purpose of reducing audible vibrations therein. The number of pieces is relatively unimportant. As shown in FIG. 4, the armature 400 is still one piece although a radial cut 50 gives it the form of a split disk with mutually spaced free margins at 52 and 54.
In the embodiment shown in FIG. 3, the armature 40 is divided on a diametrical line 56 to comprise two separate components 58 and 60 having opposed free margins respectively at 62 and 64. Since the armature, in both embodiments, is notched on its inner periphery for complementary engagement with splines 36, the splines will not only key the armature to the hub but will also interlock with the several component parts to preclude any radial movement of the respective parts outwardly with regard to the hub.
As already explained, the armature is rendered nonresonant to audible vibration 'by dividing it into components which are individually of low mass. In addition, the change of form from annular to semi-annular or less (or to the form of a split ring) also tends to render the armature non-resonant. In addition, as also explained above, the free edges resulting from the division of the armature into segments provide an interface with air which tends ot reflect vibration so that newly originated vibrations and reflected vibrations will tend to cancel each other, or at least, to interfere to reduce resonance. In any event, audible squeaks or squeals are substantially eliminated when the divided armature plate is used.
1. A non-resonant sound dampening armature for engagement with a friction surface in a clutch or the like and for mounting on a hub, said armature comprising an annulus having inner peripheral portions connected with the hub and providing a flux return path thereto and having an outer periphery intersected by a cut with which the annulus is provided and which subdivides at least the outer portion of the annulus into component parts of relatively low mass and with mutually spaced margins, said parts having portions free and mounted for limited movement relative to each other for damping audible vibration.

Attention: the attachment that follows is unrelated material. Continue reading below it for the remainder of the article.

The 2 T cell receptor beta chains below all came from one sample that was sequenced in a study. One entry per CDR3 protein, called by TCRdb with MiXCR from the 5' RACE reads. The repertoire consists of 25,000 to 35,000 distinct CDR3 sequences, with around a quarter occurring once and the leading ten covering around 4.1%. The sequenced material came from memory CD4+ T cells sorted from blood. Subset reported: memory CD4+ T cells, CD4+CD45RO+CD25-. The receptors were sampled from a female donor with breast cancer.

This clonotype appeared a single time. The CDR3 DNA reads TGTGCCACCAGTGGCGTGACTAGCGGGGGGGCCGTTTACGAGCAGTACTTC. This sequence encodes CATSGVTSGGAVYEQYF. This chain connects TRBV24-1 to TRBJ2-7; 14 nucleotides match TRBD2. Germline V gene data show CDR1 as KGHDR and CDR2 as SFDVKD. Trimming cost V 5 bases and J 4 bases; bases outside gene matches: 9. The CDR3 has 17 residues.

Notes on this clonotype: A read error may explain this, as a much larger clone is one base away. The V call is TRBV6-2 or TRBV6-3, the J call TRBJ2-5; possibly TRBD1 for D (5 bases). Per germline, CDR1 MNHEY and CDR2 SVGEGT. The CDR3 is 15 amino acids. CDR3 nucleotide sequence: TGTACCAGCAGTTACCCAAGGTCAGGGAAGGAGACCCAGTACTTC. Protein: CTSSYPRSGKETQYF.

2. An armature according to claim 1 in which said cut extends substantially upon a chord of the annulus.
3. An armature according to claim 1 in which the cut with which the armature is provided is radial and substantially rectilinear.
4. An armature according to claim 1 in which the cut is diametrical and completely severs the armature into separate and substantially equal segments.
5. An electromagnetic coupling device comprising the combination with an electromagnet and a first clutch element having a friction surface, of a second clutch element comprising an armature in the field of said magnet and having a second friction surface for engagement With the friction surface of the first. clutch element, said second clutch element comprising the combination with a rotatable mounting, of a plurality of individual component segments constituting the armature and respectively having means connecting them individually with the mounting means for accommodating relative axial movement and for constraining them for rotation with the mounting means.
6. In an electromagnetic clutch, a noise-controlling armature adapted to engage a complementary friction surface in said clutch, said armature comprising the combination of a mounting hub having splines, and separate armature segments comprising components which together constitute a non-resonant generally annular armature, each such segment having on its inner periphery teeth complementary to the splines and individually interlocked therewith against outward radial movement, the interlock between the splines and the armature segments accommodating independent axial movement of each segment with respect to the hub and with respect to the other segments for damping audible vibration while constraining the segments and the hub to rotate as a unit.
7. In an electromagnetic clutch, a noise-controlling armature adapted to engage a complemenary friction surface in a clutch or the like, said armature comprising the combination with a mounting hub having splines, and separate armature segments comprising components which together constitute a generally annular armature, each such segment having on its inner periphery teeth complementary to the splines and individually interlocked therewith against outward radial movement, the interlock between the splines and the armature segments accommodating axial movement of the segments with respect to the hub while constraining the segments and the hub to rotate as a unit, means comprising a stop on the hub for limiting axial movement of the armature in one direction with respect to the hub, and a normally flat spring intervening between the armature and the stop and having resilient arcuate arms terminally connected with the armature segments and biasing the armature toward said stop.
References Cited UNITED STATES PATENTS 1,519,417 12/1924 Payne 192-84 X 2,063,203 12/1936 Stanley 19289 X 2,098,266 11/1937 Walker 1921'07 X 2,138,837 12/1938 Cadman 192-107 X 2,407,757 9/1946 MacCallum 192-89 X 2,426,942 9/1947 Miller 19284 2,684,744 7/1954 Myers 19284 IX BENJAMIN W. WYCH=E II I, Primary Examiner.